Outcome of the European Union Referendum - Motion to Take Note (Continued)

Part of the debate – in the House of Lords at 5:19 pm on 6th July 2016.

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Photo of Baroness Boothroyd Baroness Boothroyd Crossbench 5:19 pm, 6th July 2016

My Lords, I speak as a committed European who regrets the breach with the European Union, accepts the referendum result as the will of the people and believes that we can overcome the challenges that face us if we do our duty as a Parliament and work together as a united country. It pains me to say that we are currently failing on every front.

Parliament is paralysed by a lame-duck Government who have lost the country’s confidence. We have a leaderless and divided Opposition who are the despair of those who expect better of the Labour Party. Many decent people feel that they are outsiders in their own country: forgotten also-rans in what they perceive as a race for obscene wealth by many fat cats in big business, finance and property development. We shall need to rebuild trust in what this country stands for and foster the qualities that made it great. We can no longer use slogans to accuse the European Union of holding us back when the exit button is pressed. People have had enough—they are sick to the stomach of the sloganising of recent weeks. We need more than slogans to rebuild trust and restore confidence both at home and overseas.

I was brought up on the fail-safe mechanism of our democracy, which used to be a Commons Motion of no confidence in Her Majesty’s Government and a general election. It is a measure of our weakness that neither side dares risk that now. There is no Churchill in the Tory party to lead us, and Jeremy Corbyn is no Clem Attlee. He falls far short of the leadership Attlee displayed when the country pulled together to save our way of life in 1940. Alas, I am afraid that statesmanship is in short supply, both here and overseas. Politics has become toxic—but fortunately not so far as this House is concerned. Here I pay tribute to the detailed work that our committees do, and in particular the European Union Committee, which has captured great respect beyond the walls of Westminster. It will be invaluable during the negotiations and amended legislation that will have to follow.

The electorate pointed us in the direction they want to go, but the Brexiteers failed to agree the route to get there and fed us falsehoods during the campaign which they no longer bother to deny. It will be left to the next Government to find the best way forward, and it is Parliament’s responsibility to approve and monitor it.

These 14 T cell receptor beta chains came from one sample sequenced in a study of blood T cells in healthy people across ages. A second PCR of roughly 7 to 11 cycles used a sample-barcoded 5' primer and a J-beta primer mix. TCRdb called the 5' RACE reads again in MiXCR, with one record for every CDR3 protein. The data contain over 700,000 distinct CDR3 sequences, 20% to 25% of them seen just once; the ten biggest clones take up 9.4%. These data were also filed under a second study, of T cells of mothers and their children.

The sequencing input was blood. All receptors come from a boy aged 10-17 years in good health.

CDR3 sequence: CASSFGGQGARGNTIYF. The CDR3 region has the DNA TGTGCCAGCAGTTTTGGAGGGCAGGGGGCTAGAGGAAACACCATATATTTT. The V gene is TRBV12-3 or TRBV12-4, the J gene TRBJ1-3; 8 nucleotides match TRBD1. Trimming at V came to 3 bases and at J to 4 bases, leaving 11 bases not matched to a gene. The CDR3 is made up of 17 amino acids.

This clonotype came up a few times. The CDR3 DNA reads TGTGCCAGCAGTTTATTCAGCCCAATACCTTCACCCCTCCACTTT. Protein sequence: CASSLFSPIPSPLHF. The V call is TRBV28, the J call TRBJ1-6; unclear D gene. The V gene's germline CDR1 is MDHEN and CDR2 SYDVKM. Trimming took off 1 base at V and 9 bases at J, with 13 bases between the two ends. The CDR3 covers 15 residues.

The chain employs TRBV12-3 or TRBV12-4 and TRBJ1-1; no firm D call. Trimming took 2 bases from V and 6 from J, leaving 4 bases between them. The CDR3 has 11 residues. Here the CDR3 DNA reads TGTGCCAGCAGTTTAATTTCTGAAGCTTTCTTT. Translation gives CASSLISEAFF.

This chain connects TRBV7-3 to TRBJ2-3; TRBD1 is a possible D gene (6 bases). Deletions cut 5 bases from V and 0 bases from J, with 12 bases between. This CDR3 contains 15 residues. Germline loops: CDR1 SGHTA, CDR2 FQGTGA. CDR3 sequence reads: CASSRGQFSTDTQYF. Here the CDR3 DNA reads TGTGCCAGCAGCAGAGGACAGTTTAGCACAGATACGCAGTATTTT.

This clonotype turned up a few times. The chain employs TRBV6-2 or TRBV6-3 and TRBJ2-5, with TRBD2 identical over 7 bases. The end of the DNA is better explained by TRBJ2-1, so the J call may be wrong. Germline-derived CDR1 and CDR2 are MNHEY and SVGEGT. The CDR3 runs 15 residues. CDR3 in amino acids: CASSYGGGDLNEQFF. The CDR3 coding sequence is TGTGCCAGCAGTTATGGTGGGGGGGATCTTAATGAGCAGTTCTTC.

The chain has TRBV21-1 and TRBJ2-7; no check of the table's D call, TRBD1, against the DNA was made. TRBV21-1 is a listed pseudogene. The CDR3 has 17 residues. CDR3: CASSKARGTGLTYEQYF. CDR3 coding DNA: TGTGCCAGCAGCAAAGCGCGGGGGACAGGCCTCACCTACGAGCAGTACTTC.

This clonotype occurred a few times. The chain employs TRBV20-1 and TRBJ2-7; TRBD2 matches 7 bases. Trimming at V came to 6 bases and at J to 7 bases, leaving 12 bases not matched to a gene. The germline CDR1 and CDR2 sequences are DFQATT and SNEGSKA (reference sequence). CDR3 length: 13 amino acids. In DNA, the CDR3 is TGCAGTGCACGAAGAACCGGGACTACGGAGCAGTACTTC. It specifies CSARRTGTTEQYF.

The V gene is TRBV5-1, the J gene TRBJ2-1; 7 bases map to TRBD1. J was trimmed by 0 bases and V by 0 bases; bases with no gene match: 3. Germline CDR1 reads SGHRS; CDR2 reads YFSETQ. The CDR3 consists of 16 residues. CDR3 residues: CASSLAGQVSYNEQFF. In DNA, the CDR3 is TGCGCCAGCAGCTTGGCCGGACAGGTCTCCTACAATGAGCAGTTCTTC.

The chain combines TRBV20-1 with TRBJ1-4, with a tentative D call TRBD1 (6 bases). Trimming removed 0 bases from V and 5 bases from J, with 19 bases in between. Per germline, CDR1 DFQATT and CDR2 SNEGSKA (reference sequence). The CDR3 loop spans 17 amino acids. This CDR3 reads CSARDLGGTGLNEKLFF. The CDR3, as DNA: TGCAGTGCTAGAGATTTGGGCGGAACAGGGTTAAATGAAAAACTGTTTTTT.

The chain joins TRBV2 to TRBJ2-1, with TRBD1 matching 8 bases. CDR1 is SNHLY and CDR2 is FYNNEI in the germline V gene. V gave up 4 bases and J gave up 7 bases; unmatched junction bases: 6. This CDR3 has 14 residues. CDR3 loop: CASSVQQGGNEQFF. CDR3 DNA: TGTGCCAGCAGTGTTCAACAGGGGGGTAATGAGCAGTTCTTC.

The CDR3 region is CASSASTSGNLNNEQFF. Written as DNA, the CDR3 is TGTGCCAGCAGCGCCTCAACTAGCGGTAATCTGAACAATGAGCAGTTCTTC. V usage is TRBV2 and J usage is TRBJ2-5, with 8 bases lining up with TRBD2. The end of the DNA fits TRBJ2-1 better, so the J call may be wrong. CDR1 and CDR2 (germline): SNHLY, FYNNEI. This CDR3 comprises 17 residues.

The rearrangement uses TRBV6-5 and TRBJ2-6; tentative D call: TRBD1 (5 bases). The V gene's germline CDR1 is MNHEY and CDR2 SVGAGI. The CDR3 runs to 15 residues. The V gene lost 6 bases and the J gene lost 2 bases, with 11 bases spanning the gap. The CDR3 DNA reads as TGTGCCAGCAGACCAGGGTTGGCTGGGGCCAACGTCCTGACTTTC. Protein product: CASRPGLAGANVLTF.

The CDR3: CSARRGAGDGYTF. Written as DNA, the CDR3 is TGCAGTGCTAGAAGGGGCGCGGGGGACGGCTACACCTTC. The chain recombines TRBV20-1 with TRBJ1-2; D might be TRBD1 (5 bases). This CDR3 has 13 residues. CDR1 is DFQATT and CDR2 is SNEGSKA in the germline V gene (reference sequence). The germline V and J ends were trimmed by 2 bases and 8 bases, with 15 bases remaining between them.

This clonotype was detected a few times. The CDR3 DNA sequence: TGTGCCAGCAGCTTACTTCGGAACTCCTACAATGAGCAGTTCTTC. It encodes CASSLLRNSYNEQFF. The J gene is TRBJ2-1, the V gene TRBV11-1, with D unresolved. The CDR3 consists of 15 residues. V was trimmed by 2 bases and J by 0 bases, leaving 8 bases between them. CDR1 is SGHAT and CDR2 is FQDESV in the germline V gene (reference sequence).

In this connection, I hope that the procedural dispute over Parliament’s right to vote on the referendum result does not reach court. All my experience tells me that whatever the merits of the argument, it will be another symptom of our debility if we breach the separation of power between the legislature and the judiciary. While I commend the noble Lords, Lord Owen and Lord Lawson, on their ingenuity in short-cutting the separation procedure set out in the Lisbon treaty, I suspect that it would be further grist to the lawyers. Parliament, not the courts, is the forum of the nation, and I would dread the consequences if we no longer were. If the British Parliament is not sovereign in this sovereign country, what was the referendum all about?

I will say a word—a couple of words—to those who think the Government can settle big issues by executive action. I say to them, “Think again”. We need to bind the wounds that still fester after weeks of bitter campaigning and we need to remember that in our democracy the winner does not take all. We govern by consent—the consent of Parliament and the people. This House has its own constitutional role, which is now more crucial than ever. I hope that the Government—whoever leads them—will recognise that and stop interfering with us. If I may say so—recalling my years as Speaker in another place—it has to be acknowledged that the powers of scrutiny of this House are more dispassionate than they are in the Commons, which is why we are frequently asked to make sense of what they do.

Restoring confidence in Parliament will not be easy. The “either/or” choice on the ballot paper was illusory and the referendum was a blunt instrument which suited the dominant mood. It is obvious that the Government were unprepared for defeat, but that is no excuse for legislation based on a first, second and third reading of the Daily Mail.

Our duty now is to help our country through these perilous times so that we may eventually reach the sunny uplands that we have been promised.